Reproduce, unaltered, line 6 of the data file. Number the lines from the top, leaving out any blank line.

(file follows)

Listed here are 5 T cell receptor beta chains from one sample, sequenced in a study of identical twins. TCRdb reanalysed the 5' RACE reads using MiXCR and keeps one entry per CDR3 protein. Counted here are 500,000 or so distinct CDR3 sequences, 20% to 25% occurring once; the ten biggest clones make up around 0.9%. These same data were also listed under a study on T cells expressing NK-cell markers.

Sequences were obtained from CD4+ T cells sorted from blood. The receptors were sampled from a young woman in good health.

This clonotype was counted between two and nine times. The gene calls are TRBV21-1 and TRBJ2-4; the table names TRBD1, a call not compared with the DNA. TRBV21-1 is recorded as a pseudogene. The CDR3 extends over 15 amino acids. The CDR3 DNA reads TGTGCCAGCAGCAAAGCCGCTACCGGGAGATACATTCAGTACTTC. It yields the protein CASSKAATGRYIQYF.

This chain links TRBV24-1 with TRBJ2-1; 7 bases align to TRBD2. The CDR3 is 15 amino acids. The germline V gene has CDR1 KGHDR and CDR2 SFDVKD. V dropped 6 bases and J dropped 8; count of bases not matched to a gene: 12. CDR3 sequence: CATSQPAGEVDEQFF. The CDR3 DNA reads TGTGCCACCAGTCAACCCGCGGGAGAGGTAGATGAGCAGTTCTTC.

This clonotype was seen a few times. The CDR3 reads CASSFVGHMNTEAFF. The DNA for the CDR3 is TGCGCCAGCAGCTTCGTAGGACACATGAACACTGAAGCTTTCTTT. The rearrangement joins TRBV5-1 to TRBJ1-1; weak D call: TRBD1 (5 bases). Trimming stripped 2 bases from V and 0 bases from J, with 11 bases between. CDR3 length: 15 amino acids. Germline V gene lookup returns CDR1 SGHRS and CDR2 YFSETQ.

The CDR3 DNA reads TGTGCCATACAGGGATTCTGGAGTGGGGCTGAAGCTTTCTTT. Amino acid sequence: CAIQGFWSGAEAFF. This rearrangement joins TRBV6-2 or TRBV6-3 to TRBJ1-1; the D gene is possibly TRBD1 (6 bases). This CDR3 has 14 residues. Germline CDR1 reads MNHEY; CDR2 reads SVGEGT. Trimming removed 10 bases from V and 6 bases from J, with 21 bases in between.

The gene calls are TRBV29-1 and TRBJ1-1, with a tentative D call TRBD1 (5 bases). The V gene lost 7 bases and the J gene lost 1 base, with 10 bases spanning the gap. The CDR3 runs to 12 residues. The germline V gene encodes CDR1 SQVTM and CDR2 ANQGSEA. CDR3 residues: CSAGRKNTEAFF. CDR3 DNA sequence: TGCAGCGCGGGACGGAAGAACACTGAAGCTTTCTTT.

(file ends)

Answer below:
The CDR3 DNA reads TGTGCCATACAGGGATTCTGGAGTGGGGCTGAAGCTTTCTTT. Amino acid sequence: CAIQGFWSGAEAFF. This rearrangement joins TRBV6-2 or TRBV6-3 to TRBJ1-1; the D gene is possibly TRBD1 (6 bases). This CDR3 has 14 residues. Germline CDR1 reads MNHEY; CDR2 reads SVGEGT. Trimming removed 10 bases from V and 6 bases from J, with 21 bases in between.